Langford’s sister Julia Johnson died by suicide aged 62 in June 2019, after battling depression for many years.
This Morning host Holmes, 60, told The Daily Star: “It’s just the unanswered questions. I mean, I experienced the sudden death of my father and there are a lot of loose ends – things where you wonder, what were your last words? What way did you last deal with that person?
“Sudden death is a very, very difficult thing to deal with, and with Julia you know, she was just the most lovely, gentile, kind person. I often used to joke to her and Ruth that I got the wrong sister, but she was a lovely, lovely person – tortured by mental depression.
“Ruth was very caring, very loving to her and I think there can often be a guilt when you think, ‘Should I have been there? Where was I?’.”
The TV presenter added: “You can’t press the rewind button and what I would honestly say is that we were always very supportive.
“We were a loving family, Ruth could not have done more for her sister, and I think you know, it takes a lot of getting over that, a lot of getting over.”
Langsford, 60, recently revealed she considered quitting the public eye after her sister’s death, but Holmes persuaded her to return to TV.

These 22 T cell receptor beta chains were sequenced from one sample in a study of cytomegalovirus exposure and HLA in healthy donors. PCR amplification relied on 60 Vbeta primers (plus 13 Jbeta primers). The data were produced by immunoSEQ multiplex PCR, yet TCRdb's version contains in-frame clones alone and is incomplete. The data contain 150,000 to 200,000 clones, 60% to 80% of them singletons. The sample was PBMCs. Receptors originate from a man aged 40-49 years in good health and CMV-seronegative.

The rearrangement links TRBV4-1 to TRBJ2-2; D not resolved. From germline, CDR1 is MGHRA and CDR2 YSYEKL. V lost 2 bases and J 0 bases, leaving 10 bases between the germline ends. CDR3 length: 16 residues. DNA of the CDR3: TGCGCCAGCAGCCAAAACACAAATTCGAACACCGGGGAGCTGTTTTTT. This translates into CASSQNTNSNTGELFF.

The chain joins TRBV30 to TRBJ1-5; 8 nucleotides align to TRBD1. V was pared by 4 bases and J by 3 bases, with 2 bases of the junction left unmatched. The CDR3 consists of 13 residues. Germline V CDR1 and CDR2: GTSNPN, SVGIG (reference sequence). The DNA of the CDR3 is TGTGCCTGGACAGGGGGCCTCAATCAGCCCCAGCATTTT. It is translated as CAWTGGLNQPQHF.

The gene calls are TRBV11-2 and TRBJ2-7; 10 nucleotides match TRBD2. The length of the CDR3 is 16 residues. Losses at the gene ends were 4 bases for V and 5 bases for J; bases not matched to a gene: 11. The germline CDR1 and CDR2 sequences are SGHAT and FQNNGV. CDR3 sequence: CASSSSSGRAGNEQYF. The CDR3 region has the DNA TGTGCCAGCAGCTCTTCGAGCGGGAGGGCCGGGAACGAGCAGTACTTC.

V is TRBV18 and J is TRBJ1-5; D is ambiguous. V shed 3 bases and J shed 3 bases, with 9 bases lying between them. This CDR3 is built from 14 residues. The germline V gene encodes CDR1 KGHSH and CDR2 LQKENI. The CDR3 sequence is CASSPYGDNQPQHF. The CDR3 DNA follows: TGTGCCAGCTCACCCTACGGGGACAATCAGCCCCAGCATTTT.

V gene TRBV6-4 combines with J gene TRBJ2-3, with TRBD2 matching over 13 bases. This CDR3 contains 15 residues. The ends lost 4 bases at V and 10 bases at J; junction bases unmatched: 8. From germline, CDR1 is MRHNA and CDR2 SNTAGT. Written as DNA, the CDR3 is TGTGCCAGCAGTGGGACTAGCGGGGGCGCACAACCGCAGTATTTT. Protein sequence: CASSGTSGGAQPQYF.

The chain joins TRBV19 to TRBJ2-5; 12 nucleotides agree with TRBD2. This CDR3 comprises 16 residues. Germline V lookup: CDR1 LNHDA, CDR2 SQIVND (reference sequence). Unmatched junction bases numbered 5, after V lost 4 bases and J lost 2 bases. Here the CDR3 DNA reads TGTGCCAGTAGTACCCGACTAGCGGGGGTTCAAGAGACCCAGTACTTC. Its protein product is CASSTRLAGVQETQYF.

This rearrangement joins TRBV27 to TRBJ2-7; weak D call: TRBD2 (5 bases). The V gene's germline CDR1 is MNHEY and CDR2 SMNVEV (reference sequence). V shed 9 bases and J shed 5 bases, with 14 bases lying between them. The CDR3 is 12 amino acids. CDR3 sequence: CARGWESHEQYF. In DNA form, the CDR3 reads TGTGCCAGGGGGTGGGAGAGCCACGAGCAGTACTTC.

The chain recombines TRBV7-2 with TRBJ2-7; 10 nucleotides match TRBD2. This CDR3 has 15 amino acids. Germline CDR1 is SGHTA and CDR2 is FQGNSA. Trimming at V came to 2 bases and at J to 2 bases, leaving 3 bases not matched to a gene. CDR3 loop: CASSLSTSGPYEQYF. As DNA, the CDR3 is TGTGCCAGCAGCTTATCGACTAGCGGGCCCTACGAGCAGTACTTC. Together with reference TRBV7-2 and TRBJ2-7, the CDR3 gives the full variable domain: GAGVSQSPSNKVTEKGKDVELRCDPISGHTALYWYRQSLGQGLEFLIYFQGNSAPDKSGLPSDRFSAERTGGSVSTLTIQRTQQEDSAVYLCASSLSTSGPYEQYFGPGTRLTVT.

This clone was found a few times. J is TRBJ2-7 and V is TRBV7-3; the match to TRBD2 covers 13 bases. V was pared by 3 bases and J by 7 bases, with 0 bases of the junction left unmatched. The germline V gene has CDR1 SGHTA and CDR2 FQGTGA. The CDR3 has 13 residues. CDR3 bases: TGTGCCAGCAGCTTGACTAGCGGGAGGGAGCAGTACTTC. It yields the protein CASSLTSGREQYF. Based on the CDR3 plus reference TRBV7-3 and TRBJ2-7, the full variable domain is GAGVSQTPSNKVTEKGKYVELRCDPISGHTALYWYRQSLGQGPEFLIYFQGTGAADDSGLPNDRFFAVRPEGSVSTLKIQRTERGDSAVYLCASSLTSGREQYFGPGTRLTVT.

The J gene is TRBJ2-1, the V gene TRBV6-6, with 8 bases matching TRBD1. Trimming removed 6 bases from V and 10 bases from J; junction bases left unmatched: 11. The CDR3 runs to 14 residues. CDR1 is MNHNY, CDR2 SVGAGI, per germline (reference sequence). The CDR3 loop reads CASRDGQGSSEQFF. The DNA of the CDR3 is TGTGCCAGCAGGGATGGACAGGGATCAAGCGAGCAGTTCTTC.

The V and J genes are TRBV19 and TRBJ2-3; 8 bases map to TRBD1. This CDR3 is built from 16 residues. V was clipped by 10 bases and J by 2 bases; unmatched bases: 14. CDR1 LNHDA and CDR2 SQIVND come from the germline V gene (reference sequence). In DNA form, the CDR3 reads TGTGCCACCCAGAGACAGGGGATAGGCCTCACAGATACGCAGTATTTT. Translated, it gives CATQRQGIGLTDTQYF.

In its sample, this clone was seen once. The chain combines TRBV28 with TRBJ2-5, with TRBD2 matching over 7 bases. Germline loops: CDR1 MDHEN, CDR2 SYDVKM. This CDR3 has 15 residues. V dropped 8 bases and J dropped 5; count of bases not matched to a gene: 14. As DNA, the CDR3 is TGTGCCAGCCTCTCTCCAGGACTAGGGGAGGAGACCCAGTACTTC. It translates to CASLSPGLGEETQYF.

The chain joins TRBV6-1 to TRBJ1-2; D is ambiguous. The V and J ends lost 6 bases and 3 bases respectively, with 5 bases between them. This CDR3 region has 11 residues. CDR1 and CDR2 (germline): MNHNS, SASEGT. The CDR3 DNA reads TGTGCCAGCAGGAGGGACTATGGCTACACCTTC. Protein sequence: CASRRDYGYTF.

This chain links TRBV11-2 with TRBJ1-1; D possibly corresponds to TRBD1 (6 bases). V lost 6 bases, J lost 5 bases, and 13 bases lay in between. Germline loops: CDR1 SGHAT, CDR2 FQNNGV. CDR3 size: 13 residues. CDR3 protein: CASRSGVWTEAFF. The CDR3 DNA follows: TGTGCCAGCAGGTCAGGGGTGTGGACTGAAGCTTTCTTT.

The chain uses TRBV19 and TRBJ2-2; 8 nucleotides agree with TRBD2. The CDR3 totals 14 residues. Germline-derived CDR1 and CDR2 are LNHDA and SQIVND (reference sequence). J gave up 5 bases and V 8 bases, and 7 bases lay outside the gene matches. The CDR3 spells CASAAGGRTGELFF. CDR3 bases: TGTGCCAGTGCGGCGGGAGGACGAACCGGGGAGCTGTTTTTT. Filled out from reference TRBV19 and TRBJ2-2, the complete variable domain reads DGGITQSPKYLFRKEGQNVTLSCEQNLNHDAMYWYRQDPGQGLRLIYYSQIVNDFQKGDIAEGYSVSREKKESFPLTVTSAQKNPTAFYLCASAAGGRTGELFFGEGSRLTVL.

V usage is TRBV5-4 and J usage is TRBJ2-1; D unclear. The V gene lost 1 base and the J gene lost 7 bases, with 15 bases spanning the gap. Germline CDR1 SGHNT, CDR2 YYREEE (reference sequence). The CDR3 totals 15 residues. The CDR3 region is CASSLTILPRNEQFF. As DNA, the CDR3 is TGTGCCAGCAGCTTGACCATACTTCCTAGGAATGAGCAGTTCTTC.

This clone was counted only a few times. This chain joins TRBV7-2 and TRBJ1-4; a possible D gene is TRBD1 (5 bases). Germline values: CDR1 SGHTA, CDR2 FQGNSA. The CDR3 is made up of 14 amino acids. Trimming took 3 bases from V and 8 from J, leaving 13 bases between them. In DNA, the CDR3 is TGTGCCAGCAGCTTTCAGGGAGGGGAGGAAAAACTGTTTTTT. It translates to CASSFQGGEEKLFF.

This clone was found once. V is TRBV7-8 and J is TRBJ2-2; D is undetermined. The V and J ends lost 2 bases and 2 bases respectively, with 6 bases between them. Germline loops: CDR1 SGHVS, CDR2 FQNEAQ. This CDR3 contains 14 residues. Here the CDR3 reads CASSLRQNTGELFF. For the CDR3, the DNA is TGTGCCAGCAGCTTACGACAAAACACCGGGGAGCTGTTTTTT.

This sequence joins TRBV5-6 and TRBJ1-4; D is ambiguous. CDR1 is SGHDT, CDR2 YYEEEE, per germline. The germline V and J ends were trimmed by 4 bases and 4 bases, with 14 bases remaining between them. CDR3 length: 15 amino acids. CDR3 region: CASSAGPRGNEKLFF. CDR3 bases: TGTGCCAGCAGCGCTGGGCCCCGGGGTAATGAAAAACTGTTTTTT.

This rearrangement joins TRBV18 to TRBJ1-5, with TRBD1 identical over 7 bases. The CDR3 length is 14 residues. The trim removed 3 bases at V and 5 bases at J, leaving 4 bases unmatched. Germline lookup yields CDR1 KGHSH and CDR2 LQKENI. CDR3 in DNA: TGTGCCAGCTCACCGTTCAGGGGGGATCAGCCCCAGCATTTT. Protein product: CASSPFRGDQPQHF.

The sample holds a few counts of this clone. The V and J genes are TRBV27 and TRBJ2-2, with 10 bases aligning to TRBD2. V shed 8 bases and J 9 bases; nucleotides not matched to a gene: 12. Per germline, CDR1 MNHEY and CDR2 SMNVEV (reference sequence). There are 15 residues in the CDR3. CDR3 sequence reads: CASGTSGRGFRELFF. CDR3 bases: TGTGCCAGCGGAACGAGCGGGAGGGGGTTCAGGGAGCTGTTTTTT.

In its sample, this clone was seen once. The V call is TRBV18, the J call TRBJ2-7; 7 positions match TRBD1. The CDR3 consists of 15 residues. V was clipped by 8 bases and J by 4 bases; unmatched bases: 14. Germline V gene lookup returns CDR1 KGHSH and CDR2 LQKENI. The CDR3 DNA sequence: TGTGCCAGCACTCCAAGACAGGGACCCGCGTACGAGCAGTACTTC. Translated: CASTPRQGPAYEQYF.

She revealed: “Eamonn pointed out that he was, in effect, losing not one, but two of the most precious people in his life – Julia and me. He showed me how I had so much to live for in Julia's memory – and beyond.
“He pleaded with me not to let it win, by ruining everything I had achieved – and still had to celebrate.”
Announcing her sister’s death on Twitter last year, Langsford said: “My lovely Sis Julia has sadly died after a very long illness. My heart is completely broken. She was the kindest and most gentle soul and I will miss her forever. As I am sure you will appreciate I need to take time to grieve with my family. Thank you for your understanding.”
Langsford spoke publicly about her sister’s death for the first time on This Morning in February this year, during a discussion about suicide.
She told psychologist Emma Kenny: “This happened in my family. I remember my shock at that. It's the questions it leaves the families - 'I should have gone round. I should have phoned. I was going to go round. I was going to phone. Maybe I should have stayed longer.”
“You are left with the 'what ifs'.”
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